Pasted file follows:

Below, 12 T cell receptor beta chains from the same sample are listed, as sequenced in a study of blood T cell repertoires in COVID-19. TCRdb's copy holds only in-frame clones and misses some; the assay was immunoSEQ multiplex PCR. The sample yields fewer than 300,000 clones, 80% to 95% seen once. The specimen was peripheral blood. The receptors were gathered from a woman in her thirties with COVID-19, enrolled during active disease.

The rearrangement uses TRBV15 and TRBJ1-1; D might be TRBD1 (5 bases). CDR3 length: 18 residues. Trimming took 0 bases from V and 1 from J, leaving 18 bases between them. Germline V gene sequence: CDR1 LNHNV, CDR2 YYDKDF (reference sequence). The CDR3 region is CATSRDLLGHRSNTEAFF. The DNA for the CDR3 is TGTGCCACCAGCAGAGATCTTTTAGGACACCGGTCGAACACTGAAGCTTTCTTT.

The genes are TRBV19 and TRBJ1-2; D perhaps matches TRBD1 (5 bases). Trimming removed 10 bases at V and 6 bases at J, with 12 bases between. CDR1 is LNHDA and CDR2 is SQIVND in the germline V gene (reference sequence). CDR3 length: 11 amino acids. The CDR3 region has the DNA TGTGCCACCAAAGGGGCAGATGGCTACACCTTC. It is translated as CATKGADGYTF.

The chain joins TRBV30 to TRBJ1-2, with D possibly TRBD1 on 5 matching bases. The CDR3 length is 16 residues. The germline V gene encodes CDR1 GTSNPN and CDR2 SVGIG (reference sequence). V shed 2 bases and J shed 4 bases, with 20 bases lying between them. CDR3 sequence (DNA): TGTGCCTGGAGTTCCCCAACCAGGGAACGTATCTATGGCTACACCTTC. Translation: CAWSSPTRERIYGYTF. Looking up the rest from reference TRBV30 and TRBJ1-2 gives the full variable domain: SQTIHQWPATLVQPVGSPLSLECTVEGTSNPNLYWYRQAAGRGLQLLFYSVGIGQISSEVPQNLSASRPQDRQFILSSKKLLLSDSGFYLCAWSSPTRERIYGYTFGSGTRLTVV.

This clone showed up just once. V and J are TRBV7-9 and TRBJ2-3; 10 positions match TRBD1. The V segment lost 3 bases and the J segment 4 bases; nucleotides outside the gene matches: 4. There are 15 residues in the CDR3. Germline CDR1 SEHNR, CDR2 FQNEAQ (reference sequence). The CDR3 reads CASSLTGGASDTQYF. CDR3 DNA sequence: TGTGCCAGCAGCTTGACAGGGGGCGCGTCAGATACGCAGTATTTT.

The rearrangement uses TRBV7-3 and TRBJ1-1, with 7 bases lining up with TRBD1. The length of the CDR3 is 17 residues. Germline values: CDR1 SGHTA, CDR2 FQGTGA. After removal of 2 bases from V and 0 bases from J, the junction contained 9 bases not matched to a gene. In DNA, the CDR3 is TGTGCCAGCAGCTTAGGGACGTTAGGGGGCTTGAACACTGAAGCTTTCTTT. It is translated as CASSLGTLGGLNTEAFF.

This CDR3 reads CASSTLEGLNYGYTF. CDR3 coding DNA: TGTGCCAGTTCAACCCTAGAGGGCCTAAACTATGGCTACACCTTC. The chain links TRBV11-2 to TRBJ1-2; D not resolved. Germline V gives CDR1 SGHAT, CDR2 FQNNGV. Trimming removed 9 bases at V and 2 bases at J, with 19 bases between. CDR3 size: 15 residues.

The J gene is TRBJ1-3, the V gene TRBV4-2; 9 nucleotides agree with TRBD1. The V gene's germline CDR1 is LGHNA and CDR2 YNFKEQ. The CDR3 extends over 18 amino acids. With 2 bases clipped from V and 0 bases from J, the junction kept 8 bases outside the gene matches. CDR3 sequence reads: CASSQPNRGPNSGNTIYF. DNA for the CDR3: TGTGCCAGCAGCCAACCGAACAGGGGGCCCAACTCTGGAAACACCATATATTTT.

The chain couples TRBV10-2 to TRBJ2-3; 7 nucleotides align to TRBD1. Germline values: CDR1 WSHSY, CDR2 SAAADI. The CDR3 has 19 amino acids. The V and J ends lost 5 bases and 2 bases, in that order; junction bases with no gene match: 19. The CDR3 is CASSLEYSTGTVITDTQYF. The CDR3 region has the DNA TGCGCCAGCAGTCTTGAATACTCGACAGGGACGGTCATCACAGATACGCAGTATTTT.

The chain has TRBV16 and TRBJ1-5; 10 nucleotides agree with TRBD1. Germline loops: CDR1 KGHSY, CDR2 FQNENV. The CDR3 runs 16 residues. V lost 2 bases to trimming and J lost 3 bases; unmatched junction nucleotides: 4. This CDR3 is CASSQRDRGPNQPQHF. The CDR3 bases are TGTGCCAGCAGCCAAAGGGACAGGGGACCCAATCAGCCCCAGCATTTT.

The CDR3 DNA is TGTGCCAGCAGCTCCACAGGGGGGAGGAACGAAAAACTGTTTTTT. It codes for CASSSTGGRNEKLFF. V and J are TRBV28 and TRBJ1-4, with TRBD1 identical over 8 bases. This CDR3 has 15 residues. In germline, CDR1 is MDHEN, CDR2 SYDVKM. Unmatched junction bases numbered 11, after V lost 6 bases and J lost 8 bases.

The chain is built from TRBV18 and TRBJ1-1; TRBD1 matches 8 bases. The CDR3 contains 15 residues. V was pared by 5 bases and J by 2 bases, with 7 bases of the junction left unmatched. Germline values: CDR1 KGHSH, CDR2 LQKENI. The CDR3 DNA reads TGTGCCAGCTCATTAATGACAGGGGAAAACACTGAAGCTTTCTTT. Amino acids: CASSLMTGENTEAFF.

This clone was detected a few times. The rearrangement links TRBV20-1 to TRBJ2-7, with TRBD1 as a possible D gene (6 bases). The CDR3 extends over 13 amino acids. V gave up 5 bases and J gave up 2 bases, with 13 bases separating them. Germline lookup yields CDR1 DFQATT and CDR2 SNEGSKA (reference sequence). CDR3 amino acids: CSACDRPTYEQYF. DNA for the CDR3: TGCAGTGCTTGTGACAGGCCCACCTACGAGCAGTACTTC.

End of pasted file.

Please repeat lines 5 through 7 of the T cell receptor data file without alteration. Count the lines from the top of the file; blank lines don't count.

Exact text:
This clone showed up just once. V and J are TRBV7-9 and TRBJ2-3; 10 positions match TRBD1. The V segment lost 3 bases and the J segment 4 bases; nucleotides outside the gene matches: 4. There are 15 residues in the CDR3. Germline CDR1 SEHNR, CDR2 FQNEAQ (reference sequence). The CDR3 reads CASSLTGGASDTQYF. CDR3 DNA sequence: TGTGCCAGCAGCTTGACAGGGGGCGCGTCAGATACGCAGTATTTT.

The rearrangement uses TRBV7-3 and TRBJ1-1, with 7 bases lining up with TRBD1. The length of the CDR3 is 17 residues. Germline values: CDR1 SGHTA, CDR2 FQGTGA. After removal of 2 bases from V and 0 bases from J, the junction contained 9 bases not matched to a gene. In DNA, the CDR3 is TGTGCCAGCAGCTTAGGGACGTTAGGGGGCTTGAACACTGAAGCTTTCTTT. It is translated as CASSLGTLGGLNTEAFF.

This CDR3 reads CASSTLEGLNYGYTF. CDR3 coding DNA: TGTGCCAGTTCAACCCTAGAGGGCCTAAACTATGGCTACACCTTC. The chain links TRBV11-2 to TRBJ1-2; D not resolved. Germline V gives CDR1 SGHAT, CDR2 FQNNGV. Trimming removed 9 bases at V and 2 bases at J, with 19 bases between. CDR3 size: 15 residues.